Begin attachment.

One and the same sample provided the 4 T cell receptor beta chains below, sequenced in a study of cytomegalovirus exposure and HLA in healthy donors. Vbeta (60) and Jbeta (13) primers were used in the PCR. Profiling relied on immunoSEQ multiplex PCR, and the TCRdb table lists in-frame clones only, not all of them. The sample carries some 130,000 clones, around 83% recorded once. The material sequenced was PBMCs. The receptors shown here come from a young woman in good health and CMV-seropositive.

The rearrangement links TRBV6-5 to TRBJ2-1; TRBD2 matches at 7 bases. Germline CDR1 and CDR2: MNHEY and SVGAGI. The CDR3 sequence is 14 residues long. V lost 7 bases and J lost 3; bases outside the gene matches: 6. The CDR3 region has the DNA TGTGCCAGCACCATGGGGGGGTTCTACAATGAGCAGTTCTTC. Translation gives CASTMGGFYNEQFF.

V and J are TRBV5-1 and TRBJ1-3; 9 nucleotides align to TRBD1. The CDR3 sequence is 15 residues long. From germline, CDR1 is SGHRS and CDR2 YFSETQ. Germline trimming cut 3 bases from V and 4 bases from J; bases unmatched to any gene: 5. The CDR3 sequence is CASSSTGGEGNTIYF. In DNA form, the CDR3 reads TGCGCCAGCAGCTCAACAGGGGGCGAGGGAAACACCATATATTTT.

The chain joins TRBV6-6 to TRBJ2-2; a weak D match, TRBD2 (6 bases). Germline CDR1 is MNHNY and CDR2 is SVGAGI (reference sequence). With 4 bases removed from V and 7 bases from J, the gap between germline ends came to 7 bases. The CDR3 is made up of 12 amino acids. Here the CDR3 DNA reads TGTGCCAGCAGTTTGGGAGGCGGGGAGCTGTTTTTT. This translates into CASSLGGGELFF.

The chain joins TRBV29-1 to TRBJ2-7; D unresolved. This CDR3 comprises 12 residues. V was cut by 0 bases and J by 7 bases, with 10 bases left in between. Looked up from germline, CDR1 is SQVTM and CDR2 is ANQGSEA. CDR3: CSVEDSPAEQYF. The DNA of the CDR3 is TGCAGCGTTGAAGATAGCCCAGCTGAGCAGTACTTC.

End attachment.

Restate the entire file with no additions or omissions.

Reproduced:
One and the same sample provided the 4 T cell receptor beta chains below, sequenced in a study of cytomegalovirus exposure and HLA in healthy donors. Vbeta (60) and Jbeta (13) primers were used in the PCR. Profiling relied on immunoSEQ multiplex PCR, and the TCRdb table lists in-frame clones only, not all of them. The sample carries some 130,000 clones, around 83% recorded once. The material sequenced was PBMCs. The receptors shown here come from a young woman in good health and CMV-seropositive.

The rearrangement links TRBV6-5 to TRBJ2-1; TRBD2 matches at 7 bases. Germline CDR1 and CDR2: MNHEY and SVGAGI. The CDR3 sequence is 14 residues long. V lost 7 bases and J lost 3; bases outside the gene matches: 6. The CDR3 region has the DNA TGTGCCAGCACCATGGGGGGGTTCTACAATGAGCAGTTCTTC. Translation gives CASTMGGFYNEQFF.

V and J are TRBV5-1 and TRBJ1-3; 9 nucleotides align to TRBD1. The CDR3 sequence is 15 residues long. From germline, CDR1 is SGHRS and CDR2 YFSETQ. Germline trimming cut 3 bases from V and 4 bases from J; bases unmatched to any gene: 5. The CDR3 sequence is CASSSTGGEGNTIYF. In DNA form, the CDR3 reads TGCGCCAGCAGCTCAACAGGGGGCGAGGGAAACACCATATATTTT.

The chain joins TRBV6-6 to TRBJ2-2; a weak D match, TRBD2 (6 bases). Germline CDR1 is MNHNY and CDR2 is SVGAGI (reference sequence). With 4 bases removed from V and 7 bases from J, the gap between germline ends came to 7 bases. The CDR3 is made up of 12 amino acids. Here the CDR3 DNA reads TGTGCCAGCAGTTTGGGAGGCGGGGAGCTGTTTTTT. This translates into CASSLGGGELFF.

The chain joins TRBV29-1 to TRBJ2-7; D unresolved. This CDR3 comprises 12 residues. V was cut by 0 bases and J by 7 bases, with 10 bases left in between. Looked up from germline, CDR1 is SQVTM and CDR2 is ANQGSEA. CDR3: CSVEDSPAEQYF. The DNA of the CDR3 is TGCAGCGTTGAAGATAGCCCAGCTGAGCAGTACTTC.